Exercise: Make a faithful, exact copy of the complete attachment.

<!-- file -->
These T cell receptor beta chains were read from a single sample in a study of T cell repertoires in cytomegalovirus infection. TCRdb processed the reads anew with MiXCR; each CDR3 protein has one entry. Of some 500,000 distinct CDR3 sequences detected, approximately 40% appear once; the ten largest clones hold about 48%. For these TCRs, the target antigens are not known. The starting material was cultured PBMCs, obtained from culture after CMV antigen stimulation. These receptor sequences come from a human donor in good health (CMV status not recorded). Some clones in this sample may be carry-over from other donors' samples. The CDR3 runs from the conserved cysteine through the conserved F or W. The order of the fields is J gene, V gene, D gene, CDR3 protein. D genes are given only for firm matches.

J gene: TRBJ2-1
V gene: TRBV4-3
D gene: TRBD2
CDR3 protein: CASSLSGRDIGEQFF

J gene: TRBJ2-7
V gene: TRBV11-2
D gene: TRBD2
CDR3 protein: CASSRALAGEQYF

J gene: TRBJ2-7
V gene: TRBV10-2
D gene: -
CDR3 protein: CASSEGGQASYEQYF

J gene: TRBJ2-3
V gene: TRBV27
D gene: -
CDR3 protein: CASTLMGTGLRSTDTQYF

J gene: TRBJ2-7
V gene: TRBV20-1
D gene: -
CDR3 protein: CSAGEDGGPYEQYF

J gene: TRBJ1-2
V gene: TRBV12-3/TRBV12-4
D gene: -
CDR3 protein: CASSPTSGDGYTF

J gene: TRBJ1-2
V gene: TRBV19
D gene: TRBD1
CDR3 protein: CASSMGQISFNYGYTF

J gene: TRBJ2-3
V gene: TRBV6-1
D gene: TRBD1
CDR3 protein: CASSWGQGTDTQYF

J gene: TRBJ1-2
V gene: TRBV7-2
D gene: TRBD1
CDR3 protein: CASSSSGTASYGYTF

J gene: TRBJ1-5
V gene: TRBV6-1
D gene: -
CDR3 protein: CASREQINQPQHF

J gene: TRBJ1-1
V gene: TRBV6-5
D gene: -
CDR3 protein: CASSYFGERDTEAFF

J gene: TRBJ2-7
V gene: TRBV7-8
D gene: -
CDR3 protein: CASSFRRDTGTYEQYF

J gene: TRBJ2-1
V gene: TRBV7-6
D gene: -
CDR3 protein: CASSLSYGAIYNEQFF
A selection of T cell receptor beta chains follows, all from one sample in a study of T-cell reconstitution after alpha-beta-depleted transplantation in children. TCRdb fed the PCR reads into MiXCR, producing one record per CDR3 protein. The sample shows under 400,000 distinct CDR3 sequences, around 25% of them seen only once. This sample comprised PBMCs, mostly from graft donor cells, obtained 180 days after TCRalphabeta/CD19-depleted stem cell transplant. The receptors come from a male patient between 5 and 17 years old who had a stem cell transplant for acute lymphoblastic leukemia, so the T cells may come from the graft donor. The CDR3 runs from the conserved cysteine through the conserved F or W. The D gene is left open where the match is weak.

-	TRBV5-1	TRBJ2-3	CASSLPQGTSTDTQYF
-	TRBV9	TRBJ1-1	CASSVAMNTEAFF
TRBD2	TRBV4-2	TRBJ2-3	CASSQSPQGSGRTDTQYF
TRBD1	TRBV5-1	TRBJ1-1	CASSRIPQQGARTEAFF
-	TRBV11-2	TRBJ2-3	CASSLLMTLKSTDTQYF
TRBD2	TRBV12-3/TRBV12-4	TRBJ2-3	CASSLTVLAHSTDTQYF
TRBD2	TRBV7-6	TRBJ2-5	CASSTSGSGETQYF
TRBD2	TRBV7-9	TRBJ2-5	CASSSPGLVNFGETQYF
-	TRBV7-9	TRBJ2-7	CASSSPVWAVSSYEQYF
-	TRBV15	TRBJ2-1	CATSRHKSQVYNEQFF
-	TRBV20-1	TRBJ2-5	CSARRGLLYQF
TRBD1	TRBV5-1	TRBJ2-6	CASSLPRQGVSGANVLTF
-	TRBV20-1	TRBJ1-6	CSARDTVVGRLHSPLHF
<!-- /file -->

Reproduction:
These T cell receptor beta chains were read from a single sample in a study of T cell repertoires in cytomegalovirus infection. TCRdb processed the reads anew with MiXCR; each CDR3 protein has one entry. Of some 500,000 distinct CDR3 sequences detected, approximately 40% appear once; the ten largest clones hold about 48%. For these TCRs, the target antigens are not known. The starting material was cultured PBMCs, obtained from culture after CMV antigen stimulation. These receptor sequences come from a human donor in good health (CMV status not recorded). Some clones in this sample may be carry-over from other donors' samples. The CDR3 runs from the conserved cysteine through the conserved F or W. The order of the fields is J gene, V gene, D gene, CDR3 protein. D genes are given only for firm matches.

J gene: TRBJ2-1
V gene: TRBV4-3
D gene: TRBD2
CDR3 protein: CASSLSGRDIGEQFF

J gene: TRBJ2-7
V gene: TRBV11-2
D gene: TRBD2
CDR3 protein: CASSRALAGEQYF

J gene: TRBJ2-7
V gene: TRBV10-2
D gene: -
CDR3 protein: CASSEGGQASYEQYF

J gene: TRBJ2-3
V gene: TRBV27
D gene: -
CDR3 protein: CASTLMGTGLRSTDTQYF

J gene: TRBJ2-7
V gene: TRBV20-1
D gene: -
CDR3 protein: CSAGEDGGPYEQYF

J gene: TRBJ1-2
V gene: TRBV12-3/TRBV12-4
D gene: -
CDR3 protein: CASSPTSGDGYTF

J gene: TRBJ1-2
V gene: TRBV19
D gene: TRBD1
CDR3 protein: CASSMGQISFNYGYTF

J gene: TRBJ2-3
V gene: TRBV6-1
D gene: TRBD1
CDR3 protein: CASSWGQGTDTQYF

J gene: TRBJ1-2
V gene: TRBV7-2
D gene: TRBD1
CDR3 protein: CASSSSGTASYGYTF

J gene: TRBJ1-5
V gene: TRBV6-1
D gene: -
CDR3 protein: CASREQINQPQHF

J gene: TRBJ1-1
V gene: TRBV6-5
D gene: -
CDR3 protein: CASSYFGERDTEAFF

J gene: TRBJ2-7
V gene: TRBV7-8
D gene: -
CDR3 protein: CASSFRRDTGTYEQYF

J gene: TRBJ2-1
V gene: TRBV7-6
D gene: -
CDR3 protein: CASSLSYGAIYNEQFF
A selection of T cell receptor beta chains follows, all from one sample in a study of T-cell reconstitution after alpha-beta-depleted transplantation in children. TCRdb fed the PCR reads into MiXCR, producing one record per CDR3 protein. The sample shows under 400,000 distinct CDR3 sequences, around 25% of them seen only once. This sample comprised PBMCs, mostly from graft donor cells, obtained 180 days after TCRalphabeta/CD19-depleted stem cell transplant. The receptors come from a male patient between 5 and 17 years old who had a stem cell transplant for acute lymphoblastic leukemia, so the T cells may come from the graft donor. The CDR3 runs from the conserved cysteine through the conserved F or W. The D gene is left open where the match is weak.

-	TRBV5-1	TRBJ2-3	CASSLPQGTSTDTQYF
-	TRBV9	TRBJ1-1	CASSVAMNTEAFF
TRBD2	TRBV4-2	TRBJ2-3	CASSQSPQGSGRTDTQYF
TRBD1	TRBV5-1	TRBJ1-1	CASSRIPQQGARTEAFF
-	TRBV11-2	TRBJ2-3	CASSLLMTLKSTDTQYF
TRBD2	TRBV12-3/TRBV12-4	TRBJ2-3	CASSLTVLAHSTDTQYF
TRBD2	TRBV7-6	TRBJ2-5	CASSTSGSGETQYF
TRBD2	TRBV7-9	TRBJ2-5	CASSSPGLVNFGETQYF
-	TRBV7-9	TRBJ2-7	CASSSPVWAVSSYEQYF
-	TRBV15	TRBJ2-1	CATSRHKSQVYNEQFF
-	TRBV20-1	TRBJ2-5	CSARRGLLYQF
TRBD1	TRBV5-1	TRBJ2-6	CASSLPRQGVSGANVLTF
-	TRBV20-1	TRBJ1-6	CSARDTVVGRLHSPLHF